Howard Suber, a UCLA film professor, believes that all Holocaust films are variations on the world’s greatest storyline. A character is trapped in a situation and the question is will he get out? Professor Suber has said, “the moment a Nazi storm trooper or a swastika appears on the screen, the audience knows a survival story is coming. That story always works — from baby Moses floating down the Nile, and Joseph and his brothers to Robinson Crusoe and the TV survivor series.”

Clearly the Holocaust is a powerful setting for exploring universal themes about human nature — evil, apathy, heroism, guilt and redemption. And maybe by making and by watching these films, we, as a society and as individuals, find ways of confronting, or perhaps more importantly not confronting , our innermost anxieties — our own potential for evil, our tendencies to apathy, our longing for heroism, our sense of guilt and our need for redemption.

Towards the end of The Reader, the protagonist, masterfully played by Mr. Fiennes, confronts a Holocaust survivor who tells him, “people ask me all the time what I learned in the camps. Go to the theater if you want catharsis. Go to literature. Don’t go the camps. Nothing comes out of the camps.”

In one sense, that may be true. But at least one thing that came out of the camps was the human need to keep telling the story of the camps, whether through history, novels, art, theater, film, or even museums.

Are there too many Holocaust films? Maybe the better question is what is the role of film in transmitting history, communicating common values, helping us understand what we don’t know, and in asking us to confront who we are and who we can be.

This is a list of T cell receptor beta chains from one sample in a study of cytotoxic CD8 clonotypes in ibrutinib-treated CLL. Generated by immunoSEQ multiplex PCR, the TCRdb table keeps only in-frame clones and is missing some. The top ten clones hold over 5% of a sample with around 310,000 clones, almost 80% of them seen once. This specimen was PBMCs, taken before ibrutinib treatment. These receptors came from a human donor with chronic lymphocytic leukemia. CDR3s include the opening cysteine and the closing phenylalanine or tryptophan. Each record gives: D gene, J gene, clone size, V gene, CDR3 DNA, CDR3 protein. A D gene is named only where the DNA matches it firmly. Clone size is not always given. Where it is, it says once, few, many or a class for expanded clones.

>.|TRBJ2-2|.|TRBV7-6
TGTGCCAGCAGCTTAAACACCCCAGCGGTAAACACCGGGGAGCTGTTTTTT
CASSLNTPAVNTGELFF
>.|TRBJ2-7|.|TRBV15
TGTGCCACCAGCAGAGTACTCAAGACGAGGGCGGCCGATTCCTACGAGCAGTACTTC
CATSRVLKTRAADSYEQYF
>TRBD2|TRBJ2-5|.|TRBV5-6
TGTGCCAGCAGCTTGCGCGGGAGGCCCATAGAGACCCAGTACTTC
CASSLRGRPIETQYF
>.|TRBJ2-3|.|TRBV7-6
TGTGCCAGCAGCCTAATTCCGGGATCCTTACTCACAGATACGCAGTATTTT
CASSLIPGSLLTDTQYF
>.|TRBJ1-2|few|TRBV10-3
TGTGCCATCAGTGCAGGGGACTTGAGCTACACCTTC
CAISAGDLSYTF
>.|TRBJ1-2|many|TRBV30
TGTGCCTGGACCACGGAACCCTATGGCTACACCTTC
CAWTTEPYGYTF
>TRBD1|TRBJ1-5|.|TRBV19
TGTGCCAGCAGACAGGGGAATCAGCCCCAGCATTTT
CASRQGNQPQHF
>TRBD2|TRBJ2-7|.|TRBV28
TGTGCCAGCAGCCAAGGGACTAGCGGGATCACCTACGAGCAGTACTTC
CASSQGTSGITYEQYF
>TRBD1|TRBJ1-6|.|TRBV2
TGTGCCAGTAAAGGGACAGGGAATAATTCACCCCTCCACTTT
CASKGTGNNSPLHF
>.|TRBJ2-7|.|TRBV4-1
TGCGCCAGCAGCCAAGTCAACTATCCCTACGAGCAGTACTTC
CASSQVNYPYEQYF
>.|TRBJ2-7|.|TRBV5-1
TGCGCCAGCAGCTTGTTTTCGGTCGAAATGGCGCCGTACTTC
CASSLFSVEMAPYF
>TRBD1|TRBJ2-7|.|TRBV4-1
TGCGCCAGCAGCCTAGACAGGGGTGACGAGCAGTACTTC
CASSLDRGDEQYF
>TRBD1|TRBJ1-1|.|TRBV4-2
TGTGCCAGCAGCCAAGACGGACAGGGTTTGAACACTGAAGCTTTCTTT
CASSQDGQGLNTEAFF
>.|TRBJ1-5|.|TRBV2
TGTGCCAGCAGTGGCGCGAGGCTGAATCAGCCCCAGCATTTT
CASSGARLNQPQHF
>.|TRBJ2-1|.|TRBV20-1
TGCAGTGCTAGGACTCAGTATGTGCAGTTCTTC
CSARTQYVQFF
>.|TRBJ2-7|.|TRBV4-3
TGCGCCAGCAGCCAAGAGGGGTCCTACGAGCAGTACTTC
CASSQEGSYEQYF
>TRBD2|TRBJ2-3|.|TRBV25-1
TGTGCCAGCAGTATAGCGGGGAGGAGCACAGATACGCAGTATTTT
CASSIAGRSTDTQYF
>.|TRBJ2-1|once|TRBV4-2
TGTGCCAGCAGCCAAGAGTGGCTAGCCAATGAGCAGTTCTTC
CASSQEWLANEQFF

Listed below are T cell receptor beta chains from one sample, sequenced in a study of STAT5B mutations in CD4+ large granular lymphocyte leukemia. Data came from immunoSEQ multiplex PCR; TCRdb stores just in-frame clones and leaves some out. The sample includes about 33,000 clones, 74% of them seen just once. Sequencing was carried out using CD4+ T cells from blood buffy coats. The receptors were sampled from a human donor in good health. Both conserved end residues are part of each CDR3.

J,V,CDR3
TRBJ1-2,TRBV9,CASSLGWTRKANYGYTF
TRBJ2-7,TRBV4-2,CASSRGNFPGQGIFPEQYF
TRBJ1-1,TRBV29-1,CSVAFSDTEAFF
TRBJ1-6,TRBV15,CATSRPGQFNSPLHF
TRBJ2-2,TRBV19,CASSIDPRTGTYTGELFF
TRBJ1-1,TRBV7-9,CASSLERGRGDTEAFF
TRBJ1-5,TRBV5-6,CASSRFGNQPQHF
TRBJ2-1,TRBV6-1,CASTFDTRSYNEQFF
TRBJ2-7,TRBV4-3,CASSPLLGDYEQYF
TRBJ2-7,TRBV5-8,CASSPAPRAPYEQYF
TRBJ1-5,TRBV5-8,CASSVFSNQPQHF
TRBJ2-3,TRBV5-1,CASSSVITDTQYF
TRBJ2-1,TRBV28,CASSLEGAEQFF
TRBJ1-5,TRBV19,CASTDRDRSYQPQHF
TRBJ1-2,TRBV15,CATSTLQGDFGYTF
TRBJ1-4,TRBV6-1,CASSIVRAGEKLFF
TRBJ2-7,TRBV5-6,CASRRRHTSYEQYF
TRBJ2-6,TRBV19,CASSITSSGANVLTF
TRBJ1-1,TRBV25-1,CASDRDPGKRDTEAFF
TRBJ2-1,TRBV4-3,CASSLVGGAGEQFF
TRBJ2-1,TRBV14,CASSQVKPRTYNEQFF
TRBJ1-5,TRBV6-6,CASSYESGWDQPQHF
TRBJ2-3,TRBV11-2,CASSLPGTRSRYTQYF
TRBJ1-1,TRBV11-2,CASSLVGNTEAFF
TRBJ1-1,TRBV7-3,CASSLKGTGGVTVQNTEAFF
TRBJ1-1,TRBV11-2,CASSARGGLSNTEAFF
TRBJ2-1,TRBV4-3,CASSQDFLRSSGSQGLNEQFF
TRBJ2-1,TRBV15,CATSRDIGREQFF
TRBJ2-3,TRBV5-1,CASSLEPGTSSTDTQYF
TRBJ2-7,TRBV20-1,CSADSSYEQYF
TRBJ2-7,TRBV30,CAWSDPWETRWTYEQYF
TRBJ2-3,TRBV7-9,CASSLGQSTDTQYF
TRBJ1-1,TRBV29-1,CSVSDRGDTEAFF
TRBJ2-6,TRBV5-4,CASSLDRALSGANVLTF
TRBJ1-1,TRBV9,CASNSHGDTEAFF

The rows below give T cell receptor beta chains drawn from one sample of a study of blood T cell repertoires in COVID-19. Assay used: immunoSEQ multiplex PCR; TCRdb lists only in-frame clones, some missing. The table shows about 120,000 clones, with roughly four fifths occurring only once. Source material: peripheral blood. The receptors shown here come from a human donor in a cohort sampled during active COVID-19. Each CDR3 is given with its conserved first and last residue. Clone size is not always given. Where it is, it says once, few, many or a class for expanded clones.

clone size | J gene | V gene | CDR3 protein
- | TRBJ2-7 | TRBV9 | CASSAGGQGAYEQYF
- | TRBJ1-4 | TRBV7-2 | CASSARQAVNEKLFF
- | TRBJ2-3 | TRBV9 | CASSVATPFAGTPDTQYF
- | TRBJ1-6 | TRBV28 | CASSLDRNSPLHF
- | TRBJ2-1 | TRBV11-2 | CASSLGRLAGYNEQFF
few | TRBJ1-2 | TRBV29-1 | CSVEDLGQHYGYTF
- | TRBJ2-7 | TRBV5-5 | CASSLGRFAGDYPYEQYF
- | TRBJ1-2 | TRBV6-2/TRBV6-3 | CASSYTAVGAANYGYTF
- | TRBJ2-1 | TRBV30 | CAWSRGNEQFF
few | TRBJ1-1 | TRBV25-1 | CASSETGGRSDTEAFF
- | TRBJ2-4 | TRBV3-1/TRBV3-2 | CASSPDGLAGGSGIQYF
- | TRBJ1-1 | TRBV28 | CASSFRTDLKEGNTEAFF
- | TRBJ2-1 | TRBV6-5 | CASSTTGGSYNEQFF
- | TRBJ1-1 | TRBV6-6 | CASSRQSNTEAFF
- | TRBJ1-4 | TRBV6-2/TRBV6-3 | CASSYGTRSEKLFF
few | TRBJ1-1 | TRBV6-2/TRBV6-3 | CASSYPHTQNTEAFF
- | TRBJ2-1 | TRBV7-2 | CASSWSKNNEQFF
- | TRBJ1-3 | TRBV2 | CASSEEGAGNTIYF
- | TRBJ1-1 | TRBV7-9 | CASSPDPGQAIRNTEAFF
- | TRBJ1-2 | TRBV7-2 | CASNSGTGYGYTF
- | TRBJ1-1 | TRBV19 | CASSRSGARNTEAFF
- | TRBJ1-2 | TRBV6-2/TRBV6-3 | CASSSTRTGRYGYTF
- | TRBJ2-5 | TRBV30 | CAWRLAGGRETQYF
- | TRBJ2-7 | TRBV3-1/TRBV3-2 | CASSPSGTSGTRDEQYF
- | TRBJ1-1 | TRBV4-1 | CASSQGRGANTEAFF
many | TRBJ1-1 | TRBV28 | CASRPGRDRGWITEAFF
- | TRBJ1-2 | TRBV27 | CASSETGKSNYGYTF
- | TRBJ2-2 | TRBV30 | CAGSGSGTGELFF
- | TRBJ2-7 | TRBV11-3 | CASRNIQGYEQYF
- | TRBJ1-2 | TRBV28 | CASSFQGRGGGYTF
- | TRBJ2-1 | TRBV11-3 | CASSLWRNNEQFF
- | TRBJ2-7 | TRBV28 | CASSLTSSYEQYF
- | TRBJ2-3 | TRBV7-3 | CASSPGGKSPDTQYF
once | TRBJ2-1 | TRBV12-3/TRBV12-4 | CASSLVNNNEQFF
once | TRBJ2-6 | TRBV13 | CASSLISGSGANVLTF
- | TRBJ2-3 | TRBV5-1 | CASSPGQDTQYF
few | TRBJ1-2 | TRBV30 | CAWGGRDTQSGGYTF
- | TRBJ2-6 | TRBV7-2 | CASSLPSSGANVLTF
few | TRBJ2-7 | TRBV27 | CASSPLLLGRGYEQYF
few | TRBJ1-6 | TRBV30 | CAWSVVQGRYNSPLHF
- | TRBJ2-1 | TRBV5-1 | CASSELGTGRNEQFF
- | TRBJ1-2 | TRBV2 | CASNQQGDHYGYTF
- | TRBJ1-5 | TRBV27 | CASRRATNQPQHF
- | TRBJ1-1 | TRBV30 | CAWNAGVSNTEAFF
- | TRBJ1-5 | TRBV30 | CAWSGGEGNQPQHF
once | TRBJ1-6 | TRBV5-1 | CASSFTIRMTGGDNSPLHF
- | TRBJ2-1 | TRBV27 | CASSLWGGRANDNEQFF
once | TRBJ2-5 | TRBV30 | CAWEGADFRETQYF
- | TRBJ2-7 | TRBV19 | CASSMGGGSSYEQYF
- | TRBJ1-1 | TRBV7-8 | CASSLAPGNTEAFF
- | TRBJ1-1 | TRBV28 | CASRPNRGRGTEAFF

2 Comments

  1. Reply Rebecca 17th January 2010

    I have yet to see The Reader, but it’s on my list. I often wonder why films revisit the same “theme” or topic. How many films can you make about the same subject? I realize everyone has their different viewpoint and story to tell. Will the audience grow weary of seeing a film on a repeated subject? Just curious…

    • Reply Laurie Hutzler 18th January 2010

      What we think of “story” and “genre” is often tone, style and setting. What the audience comes to see is character transformation. For example: A story of a troubled past, reluctant forgiveness and hard-won redemption– set in World War II, the American West, on a distant planet or a police station. There you have a war movie, a Western, Science Fiction or a Crime Drama or a Mystery. The audience NEVER tires of a compelling character journey.

      Here’s a great quote on the subject:
      “The Great Stories are the ones you have heard and want to hear again. The ones you can enter anywhere and inhabit comfortably. They don’t deceive you with thrills and trick endings. They don’t surprise you with the unforeseen. They are as familiar as the house you live in. Or the smell of your lover’s skin. You know how they will end, yet you listen as though you don’t. In the way that although you know that one day you will die, you live as though you won’t.”

      “In the Great Stories you know who lives, who dies, who finds love and who doesn’t. And yet you want to know again. That is their mystery and their magic (and their power).”

      Arundhati Roy author of THE GOD OF SMALL THINGS